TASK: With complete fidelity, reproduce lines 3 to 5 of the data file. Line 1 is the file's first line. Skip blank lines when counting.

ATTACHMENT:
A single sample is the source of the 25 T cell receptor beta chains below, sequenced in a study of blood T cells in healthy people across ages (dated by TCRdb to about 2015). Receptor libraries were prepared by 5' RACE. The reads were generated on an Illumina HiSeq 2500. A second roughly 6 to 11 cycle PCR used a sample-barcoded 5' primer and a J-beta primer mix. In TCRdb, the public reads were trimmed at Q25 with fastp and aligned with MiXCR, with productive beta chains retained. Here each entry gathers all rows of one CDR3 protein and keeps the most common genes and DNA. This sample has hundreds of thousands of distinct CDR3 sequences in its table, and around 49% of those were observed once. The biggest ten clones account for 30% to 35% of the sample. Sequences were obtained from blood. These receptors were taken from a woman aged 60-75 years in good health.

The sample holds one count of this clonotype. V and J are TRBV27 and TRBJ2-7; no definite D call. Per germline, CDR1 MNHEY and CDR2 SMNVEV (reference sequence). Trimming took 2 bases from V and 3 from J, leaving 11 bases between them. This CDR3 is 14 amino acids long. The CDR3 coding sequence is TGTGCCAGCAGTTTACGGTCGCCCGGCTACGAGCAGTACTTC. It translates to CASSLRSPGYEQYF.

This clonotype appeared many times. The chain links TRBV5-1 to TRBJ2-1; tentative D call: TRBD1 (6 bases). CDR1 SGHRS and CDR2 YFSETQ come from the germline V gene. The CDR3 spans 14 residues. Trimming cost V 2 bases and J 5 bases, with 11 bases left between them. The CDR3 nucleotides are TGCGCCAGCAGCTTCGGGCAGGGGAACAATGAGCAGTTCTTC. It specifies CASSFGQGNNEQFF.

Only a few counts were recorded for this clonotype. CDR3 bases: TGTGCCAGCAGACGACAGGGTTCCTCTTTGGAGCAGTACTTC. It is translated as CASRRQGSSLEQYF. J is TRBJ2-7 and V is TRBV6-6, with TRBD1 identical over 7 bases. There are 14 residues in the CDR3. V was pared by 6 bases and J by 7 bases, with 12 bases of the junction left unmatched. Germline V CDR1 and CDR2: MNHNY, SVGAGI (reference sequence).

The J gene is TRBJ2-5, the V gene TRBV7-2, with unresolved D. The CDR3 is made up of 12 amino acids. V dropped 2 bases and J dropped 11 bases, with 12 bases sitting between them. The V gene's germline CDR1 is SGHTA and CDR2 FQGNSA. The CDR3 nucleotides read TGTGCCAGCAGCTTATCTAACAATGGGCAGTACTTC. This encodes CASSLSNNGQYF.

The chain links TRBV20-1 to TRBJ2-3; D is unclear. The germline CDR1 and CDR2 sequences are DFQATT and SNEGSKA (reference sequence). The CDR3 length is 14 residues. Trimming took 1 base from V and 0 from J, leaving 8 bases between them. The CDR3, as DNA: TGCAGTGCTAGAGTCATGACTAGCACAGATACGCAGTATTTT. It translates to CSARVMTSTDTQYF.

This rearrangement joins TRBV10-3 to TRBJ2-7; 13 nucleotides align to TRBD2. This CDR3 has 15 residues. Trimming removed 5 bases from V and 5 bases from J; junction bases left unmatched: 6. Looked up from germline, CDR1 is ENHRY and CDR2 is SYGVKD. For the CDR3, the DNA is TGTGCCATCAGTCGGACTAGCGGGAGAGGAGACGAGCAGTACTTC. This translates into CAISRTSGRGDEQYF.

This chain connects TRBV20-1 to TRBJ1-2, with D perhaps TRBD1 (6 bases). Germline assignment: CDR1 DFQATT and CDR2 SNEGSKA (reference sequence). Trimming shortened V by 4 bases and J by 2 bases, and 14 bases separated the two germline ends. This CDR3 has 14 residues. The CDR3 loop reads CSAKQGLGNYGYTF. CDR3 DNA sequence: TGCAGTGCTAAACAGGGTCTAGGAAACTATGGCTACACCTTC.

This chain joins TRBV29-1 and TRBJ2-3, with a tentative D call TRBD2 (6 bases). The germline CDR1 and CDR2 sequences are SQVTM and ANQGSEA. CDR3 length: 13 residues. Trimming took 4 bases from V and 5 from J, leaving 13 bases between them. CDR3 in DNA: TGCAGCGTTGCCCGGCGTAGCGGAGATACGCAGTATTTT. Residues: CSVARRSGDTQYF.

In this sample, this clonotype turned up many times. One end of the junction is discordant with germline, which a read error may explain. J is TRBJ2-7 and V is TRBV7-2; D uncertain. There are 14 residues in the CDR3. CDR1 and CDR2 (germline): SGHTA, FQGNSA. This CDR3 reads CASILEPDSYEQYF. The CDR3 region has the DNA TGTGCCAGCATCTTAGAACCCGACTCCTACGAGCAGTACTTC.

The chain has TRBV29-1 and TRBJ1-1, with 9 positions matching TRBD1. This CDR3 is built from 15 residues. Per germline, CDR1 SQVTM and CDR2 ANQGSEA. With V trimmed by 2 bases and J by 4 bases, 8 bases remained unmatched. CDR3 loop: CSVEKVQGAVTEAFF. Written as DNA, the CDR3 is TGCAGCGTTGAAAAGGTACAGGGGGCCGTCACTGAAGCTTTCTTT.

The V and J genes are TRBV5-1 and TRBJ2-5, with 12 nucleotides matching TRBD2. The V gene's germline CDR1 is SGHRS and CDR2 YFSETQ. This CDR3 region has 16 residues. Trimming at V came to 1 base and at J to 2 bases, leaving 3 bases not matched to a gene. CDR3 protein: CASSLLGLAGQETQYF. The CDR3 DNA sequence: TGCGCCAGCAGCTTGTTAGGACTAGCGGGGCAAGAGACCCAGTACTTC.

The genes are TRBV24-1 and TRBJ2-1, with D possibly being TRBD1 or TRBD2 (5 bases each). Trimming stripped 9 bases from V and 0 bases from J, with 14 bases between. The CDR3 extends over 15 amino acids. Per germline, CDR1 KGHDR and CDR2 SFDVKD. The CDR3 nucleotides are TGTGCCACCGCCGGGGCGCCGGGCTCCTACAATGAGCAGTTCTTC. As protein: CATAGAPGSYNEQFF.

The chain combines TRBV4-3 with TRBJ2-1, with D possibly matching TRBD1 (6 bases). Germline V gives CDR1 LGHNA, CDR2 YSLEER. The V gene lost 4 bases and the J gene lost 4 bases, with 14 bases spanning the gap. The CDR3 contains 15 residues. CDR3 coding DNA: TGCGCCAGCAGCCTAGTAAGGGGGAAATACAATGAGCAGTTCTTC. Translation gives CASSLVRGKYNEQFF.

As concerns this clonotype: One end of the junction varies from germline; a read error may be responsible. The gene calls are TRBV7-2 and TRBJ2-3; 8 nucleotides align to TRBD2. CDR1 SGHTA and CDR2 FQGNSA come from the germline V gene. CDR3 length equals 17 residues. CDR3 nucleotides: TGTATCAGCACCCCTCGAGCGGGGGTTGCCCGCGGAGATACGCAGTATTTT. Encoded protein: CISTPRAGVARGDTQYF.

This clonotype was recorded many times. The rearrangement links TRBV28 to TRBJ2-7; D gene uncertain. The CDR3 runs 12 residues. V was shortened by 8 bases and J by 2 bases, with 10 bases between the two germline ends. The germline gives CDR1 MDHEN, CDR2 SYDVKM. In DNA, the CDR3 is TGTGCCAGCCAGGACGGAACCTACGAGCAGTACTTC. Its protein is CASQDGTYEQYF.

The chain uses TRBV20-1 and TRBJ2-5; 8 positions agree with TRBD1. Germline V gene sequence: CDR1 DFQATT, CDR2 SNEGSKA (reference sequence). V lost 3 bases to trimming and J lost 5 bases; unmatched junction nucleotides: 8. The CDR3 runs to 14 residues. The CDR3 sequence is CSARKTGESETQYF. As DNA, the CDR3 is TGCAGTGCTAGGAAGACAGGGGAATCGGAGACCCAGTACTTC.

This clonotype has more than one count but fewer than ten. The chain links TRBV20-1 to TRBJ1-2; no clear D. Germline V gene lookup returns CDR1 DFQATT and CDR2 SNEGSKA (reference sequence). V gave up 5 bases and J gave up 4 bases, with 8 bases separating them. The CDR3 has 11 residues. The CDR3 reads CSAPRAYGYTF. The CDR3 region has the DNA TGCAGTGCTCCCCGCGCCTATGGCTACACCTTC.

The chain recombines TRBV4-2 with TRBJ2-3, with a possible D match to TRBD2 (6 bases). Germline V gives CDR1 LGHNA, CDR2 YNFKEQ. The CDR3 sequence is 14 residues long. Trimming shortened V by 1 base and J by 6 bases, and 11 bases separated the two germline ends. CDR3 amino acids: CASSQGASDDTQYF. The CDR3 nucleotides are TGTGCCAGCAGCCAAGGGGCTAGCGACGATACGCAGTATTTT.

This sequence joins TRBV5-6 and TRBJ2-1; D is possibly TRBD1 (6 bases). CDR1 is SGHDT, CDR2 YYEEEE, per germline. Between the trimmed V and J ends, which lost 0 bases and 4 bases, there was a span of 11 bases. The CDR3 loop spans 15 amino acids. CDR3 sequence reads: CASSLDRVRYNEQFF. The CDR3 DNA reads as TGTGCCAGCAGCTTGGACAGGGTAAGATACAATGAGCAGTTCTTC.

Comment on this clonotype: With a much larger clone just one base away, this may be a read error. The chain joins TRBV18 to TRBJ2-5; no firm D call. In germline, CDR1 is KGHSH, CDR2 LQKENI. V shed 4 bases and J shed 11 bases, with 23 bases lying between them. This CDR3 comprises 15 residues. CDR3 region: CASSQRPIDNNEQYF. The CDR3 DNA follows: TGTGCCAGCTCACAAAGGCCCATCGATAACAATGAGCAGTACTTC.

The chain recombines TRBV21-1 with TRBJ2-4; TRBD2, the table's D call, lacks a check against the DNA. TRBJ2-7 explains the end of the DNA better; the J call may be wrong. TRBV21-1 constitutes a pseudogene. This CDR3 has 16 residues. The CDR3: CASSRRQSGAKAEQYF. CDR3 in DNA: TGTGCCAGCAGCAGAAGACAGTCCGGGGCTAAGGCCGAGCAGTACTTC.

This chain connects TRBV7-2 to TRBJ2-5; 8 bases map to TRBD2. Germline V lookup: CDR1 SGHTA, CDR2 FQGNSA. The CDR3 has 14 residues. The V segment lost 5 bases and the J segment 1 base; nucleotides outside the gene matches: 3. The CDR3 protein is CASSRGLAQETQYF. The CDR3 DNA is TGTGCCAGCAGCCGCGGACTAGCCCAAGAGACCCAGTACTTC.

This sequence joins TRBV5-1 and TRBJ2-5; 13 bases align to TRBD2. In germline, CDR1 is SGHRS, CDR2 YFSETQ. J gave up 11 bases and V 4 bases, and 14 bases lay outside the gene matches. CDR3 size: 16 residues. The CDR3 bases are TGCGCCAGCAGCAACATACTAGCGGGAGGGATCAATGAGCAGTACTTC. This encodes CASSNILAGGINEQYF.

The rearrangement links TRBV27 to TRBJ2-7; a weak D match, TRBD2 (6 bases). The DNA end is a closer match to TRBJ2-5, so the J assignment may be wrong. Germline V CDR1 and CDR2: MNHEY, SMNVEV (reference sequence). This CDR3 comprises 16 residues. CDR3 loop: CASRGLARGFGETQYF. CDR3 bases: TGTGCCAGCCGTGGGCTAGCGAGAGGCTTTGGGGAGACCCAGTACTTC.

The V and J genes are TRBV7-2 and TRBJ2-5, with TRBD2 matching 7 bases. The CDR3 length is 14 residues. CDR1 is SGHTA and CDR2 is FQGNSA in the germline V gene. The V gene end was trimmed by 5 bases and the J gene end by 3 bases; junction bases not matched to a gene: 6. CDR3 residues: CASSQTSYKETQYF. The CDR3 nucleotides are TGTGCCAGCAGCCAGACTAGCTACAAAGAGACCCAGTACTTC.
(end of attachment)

This clonotype appeared many times. The chain links TRBV5-1 to TRBJ2-1; tentative D call: TRBD1 (6 bases). CDR1 SGHRS and CDR2 YFSETQ come from the germline V gene. The CDR3 spans 14 residues. Trimming cost V 2 bases and J 5 bases, with 11 bases left between them. The CDR3 nucleotides are TGCGCCAGCAGCTTCGGGCAGGGGAACAATGAGCAGTTCTTC. It specifies CASSFGQGNNEQFF.

Only a few counts were recorded for this clonotype. CDR3 bases: TGTGCCAGCAGACGACAGGGTTCCTCTTTGGAGCAGTACTTC. It is translated as CASRRQGSSLEQYF. J is TRBJ2-7 and V is TRBV6-6, with TRBD1 identical over 7 bases. There are 14 residues in the CDR3. V was pared by 6 bases and J by 7 bases, with 12 bases of the junction left unmatched. Germline V CDR1 and CDR2: MNHNY, SVGAGI (reference sequence).

The J gene is TRBJ2-5, the V gene TRBV7-2, with unresolved D. The CDR3 is made up of 12 amino acids. V dropped 2 bases and J dropped 11 bases, with 12 bases sitting between them. The V gene's germline CDR1 is SGHTA and CDR2 FQGNSA. The CDR3 nucleotides read TGTGCCAGCAGCTTATCTAACAATGGGCAGTACTTC. This encodes CASSLSNNGQYF.